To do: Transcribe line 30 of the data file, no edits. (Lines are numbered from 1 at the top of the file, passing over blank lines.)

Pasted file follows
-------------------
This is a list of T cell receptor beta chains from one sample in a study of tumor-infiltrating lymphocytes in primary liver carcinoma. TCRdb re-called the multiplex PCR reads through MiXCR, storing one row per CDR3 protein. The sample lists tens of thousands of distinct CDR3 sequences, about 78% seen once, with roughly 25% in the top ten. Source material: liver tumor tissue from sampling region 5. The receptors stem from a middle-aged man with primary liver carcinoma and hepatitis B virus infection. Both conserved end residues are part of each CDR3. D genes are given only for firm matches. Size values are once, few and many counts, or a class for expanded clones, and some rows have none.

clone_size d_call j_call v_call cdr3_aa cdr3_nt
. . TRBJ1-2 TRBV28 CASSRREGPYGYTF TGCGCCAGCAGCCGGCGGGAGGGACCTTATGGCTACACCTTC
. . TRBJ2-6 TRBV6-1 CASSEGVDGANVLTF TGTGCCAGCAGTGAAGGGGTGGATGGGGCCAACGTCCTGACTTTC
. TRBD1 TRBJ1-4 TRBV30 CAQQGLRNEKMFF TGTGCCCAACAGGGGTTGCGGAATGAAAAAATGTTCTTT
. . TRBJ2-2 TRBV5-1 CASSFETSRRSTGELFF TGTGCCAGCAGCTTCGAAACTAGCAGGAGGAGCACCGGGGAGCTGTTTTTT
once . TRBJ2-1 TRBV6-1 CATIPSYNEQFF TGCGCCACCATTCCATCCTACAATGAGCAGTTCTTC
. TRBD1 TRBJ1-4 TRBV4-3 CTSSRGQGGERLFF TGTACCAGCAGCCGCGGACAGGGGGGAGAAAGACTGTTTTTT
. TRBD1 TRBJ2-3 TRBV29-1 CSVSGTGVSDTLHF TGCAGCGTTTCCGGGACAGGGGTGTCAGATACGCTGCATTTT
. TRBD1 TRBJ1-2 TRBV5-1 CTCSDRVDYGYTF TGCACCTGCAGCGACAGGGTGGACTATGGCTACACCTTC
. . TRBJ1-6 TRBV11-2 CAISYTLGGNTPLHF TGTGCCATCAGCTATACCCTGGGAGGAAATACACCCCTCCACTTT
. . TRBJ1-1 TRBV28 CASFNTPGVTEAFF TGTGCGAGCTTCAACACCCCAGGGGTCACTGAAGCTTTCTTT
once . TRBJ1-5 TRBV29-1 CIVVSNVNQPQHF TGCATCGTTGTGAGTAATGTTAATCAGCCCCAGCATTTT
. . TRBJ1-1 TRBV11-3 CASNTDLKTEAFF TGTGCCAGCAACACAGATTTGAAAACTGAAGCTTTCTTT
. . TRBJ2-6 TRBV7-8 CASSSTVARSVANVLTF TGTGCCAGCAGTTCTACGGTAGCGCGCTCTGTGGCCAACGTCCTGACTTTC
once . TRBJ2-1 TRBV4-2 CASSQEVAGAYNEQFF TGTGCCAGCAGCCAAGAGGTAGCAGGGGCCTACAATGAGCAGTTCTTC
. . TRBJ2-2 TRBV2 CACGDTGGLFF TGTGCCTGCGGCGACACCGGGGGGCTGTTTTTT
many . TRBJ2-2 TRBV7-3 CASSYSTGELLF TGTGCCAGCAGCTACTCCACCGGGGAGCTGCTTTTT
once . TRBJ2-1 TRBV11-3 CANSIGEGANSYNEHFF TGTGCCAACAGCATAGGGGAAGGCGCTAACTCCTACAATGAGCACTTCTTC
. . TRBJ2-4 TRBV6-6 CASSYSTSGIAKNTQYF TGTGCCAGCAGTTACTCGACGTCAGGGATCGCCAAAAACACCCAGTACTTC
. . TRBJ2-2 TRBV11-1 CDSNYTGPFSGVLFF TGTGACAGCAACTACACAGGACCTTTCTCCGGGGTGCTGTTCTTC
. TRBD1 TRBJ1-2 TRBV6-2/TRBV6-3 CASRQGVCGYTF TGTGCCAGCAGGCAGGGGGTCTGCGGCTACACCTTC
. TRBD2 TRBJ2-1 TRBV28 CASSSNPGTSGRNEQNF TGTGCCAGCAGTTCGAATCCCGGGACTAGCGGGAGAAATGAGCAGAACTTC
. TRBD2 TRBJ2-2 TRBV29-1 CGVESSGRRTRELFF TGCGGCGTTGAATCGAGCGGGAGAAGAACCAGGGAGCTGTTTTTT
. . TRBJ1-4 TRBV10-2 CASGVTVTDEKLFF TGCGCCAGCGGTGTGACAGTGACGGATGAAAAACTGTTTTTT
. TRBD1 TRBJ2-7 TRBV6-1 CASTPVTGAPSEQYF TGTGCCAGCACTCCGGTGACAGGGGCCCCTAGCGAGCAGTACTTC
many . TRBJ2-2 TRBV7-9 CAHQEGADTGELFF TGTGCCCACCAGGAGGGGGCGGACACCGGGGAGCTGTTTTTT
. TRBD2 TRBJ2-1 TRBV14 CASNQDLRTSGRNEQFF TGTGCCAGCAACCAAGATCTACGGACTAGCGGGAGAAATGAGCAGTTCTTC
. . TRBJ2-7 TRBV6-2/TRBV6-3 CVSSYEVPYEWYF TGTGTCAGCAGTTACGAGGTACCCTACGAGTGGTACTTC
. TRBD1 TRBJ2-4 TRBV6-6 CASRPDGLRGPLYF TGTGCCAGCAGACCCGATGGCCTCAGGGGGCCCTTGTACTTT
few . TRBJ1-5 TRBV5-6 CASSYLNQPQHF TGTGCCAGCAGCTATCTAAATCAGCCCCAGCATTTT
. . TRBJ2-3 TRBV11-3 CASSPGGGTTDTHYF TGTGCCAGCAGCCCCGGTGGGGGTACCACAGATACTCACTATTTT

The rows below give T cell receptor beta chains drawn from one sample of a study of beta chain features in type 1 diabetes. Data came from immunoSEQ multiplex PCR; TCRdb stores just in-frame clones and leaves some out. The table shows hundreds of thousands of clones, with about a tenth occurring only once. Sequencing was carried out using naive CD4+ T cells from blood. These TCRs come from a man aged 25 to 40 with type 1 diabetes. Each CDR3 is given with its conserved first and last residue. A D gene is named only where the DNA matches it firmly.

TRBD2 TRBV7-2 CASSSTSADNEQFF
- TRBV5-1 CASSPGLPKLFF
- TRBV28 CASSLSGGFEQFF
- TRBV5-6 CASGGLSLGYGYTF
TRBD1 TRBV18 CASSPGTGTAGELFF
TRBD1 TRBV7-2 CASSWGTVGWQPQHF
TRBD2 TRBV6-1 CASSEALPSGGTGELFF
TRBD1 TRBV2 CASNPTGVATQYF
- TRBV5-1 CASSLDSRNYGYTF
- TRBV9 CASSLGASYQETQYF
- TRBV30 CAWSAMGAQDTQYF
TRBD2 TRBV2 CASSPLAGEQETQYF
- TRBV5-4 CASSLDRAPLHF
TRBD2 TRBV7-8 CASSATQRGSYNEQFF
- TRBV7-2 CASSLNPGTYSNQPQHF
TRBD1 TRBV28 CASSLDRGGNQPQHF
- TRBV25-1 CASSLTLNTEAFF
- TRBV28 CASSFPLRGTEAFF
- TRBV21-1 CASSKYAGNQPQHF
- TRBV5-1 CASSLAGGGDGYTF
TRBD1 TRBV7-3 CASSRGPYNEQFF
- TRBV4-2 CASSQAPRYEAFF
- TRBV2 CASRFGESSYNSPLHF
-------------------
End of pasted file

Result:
. TRBD1 TRBJ2-4 TRBV6-6 CASRPDGLRGPLYF TGTGCCAGCAGACCCGATGGCCTCAGGGGGCCCTTGTACTTT